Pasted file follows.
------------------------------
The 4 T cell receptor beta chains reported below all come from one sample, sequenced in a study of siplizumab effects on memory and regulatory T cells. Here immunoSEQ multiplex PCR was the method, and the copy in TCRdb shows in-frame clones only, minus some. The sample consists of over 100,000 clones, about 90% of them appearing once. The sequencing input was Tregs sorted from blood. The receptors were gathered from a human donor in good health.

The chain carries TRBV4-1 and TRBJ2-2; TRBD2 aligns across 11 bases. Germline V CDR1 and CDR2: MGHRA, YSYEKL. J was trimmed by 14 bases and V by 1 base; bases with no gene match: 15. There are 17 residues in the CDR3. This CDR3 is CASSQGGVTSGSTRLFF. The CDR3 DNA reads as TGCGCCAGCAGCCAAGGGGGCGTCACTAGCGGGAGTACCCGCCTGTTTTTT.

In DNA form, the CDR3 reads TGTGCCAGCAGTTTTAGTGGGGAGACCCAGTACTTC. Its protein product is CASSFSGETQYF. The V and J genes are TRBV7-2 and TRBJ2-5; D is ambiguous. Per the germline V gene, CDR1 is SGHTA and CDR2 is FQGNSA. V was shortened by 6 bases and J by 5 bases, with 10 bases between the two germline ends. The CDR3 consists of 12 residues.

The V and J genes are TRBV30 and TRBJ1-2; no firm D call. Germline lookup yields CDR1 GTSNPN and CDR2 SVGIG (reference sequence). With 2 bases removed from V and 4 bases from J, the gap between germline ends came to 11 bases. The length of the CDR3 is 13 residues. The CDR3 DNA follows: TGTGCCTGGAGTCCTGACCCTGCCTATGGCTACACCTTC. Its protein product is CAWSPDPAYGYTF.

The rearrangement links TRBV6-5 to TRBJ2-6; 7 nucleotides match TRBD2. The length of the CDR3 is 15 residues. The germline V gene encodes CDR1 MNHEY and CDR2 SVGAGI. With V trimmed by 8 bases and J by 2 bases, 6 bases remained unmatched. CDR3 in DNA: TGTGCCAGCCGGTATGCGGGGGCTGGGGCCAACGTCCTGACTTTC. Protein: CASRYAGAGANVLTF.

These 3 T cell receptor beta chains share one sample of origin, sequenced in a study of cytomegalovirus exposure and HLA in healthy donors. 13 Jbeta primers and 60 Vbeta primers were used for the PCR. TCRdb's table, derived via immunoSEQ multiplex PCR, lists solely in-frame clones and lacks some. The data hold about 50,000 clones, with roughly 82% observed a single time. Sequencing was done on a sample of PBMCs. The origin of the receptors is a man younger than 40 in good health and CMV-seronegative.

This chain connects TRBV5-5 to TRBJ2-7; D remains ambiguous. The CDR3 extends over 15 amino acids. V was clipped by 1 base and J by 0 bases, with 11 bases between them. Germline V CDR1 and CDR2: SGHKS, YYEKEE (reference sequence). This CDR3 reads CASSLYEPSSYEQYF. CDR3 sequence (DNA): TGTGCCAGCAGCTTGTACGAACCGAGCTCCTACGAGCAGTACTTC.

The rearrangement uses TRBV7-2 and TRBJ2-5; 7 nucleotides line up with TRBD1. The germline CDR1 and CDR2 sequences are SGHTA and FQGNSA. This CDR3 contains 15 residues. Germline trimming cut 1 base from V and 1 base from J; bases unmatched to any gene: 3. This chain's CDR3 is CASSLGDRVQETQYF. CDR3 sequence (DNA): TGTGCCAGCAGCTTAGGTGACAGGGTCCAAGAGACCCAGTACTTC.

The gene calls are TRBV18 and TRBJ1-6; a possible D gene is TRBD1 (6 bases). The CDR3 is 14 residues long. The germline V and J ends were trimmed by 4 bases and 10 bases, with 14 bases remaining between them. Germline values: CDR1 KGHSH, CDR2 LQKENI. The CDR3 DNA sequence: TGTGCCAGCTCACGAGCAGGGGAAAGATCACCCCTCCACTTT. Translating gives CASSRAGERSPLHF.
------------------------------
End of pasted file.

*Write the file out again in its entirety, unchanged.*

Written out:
The 4 T cell receptor beta chains reported below all come from one sample, sequenced in a study of siplizumab effects on memory and regulatory T cells. Here immunoSEQ multiplex PCR was the method, and the copy in TCRdb shows in-frame clones only, minus some. The sample consists of over 100,000 clones, about 90% of them appearing once. The sequencing input was Tregs sorted from blood. The receptors were gathered from a human donor in good health.

The chain carries TRBV4-1 and TRBJ2-2; TRBD2 aligns across 11 bases. Germline V CDR1 and CDR2: MGHRA, YSYEKL. J was trimmed by 14 bases and V by 1 base; bases with no gene match: 15. There are 17 residues in the CDR3. This CDR3 is CASSQGGVTSGSTRLFF. The CDR3 DNA reads as TGCGCCAGCAGCCAAGGGGGCGTCACTAGCGGGAGTACCCGCCTGTTTTTT.

In DNA form, the CDR3 reads TGTGCCAGCAGTTTTAGTGGGGAGACCCAGTACTTC. Its protein product is CASSFSGETQYF. The V and J genes are TRBV7-2 and TRBJ2-5; D is ambiguous. Per the germline V gene, CDR1 is SGHTA and CDR2 is FQGNSA. V was shortened by 6 bases and J by 5 bases, with 10 bases between the two germline ends. The CDR3 consists of 12 residues.

The V and J genes are TRBV30 and TRBJ1-2; no firm D call. Germline lookup yields CDR1 GTSNPN and CDR2 SVGIG (reference sequence). With 2 bases removed from V and 4 bases from J, the gap between germline ends came to 11 bases. The length of the CDR3 is 13 residues. The CDR3 DNA follows: TGTGCCTGGAGTCCTGACCCTGCCTATGGCTACACCTTC. Its protein product is CAWSPDPAYGYTF.

The rearrangement links TRBV6-5 to TRBJ2-6; 7 nucleotides match TRBD2. The length of the CDR3 is 15 residues. The germline V gene encodes CDR1 MNHEY and CDR2 SVGAGI. With V trimmed by 8 bases and J by 2 bases, 6 bases remained unmatched. CDR3 in DNA: TGTGCCAGCCGGTATGCGGGGGCTGGGGCCAACGTCCTGACTTTC. Protein: CASRYAGAGANVLTF.

These 3 T cell receptor beta chains share one sample of origin, sequenced in a study of cytomegalovirus exposure and HLA in healthy donors. 13 Jbeta primers and 60 Vbeta primers were used for the PCR. TCRdb's table, derived via immunoSEQ multiplex PCR, lists solely in-frame clones and lacks some. The data hold about 50,000 clones, with roughly 82% observed a single time. Sequencing was done on a sample of PBMCs. The origin of the receptors is a man younger than 40 in good health and CMV-seronegative.

This chain connects TRBV5-5 to TRBJ2-7; D remains ambiguous. The CDR3 extends over 15 amino acids. V was clipped by 1 base and J by 0 bases, with 11 bases between them. Germline V CDR1 and CDR2: SGHKS, YYEKEE (reference sequence). This CDR3 reads CASSLYEPSSYEQYF. CDR3 sequence (DNA): TGTGCCAGCAGCTTGTACGAACCGAGCTCCTACGAGCAGTACTTC.

The rearrangement uses TRBV7-2 and TRBJ2-5; 7 nucleotides line up with TRBD1. The germline CDR1 and CDR2 sequences are SGHTA and FQGNSA. This CDR3 contains 15 residues. Germline trimming cut 1 base from V and 1 base from J; bases unmatched to any gene: 3. This chain's CDR3 is CASSLGDRVQETQYF. CDR3 sequence (DNA): TGTGCCAGCAGCTTAGGTGACAGGGTCCAAGAGACCCAGTACTTC.

The gene calls are TRBV18 and TRBJ1-6; a possible D gene is TRBD1 (6 bases). The CDR3 is 14 residues long. The germline V and J ends were trimmed by 4 bases and 10 bases, with 14 bases remaining between them. Germline values: CDR1 KGHSH, CDR2 LQKENI. The CDR3 DNA sequence: TGTGCCAGCTCACGAGCAGGGGAAAGATCACCCCTCCACTTT. Translating gives CASSRAGERSPLHF.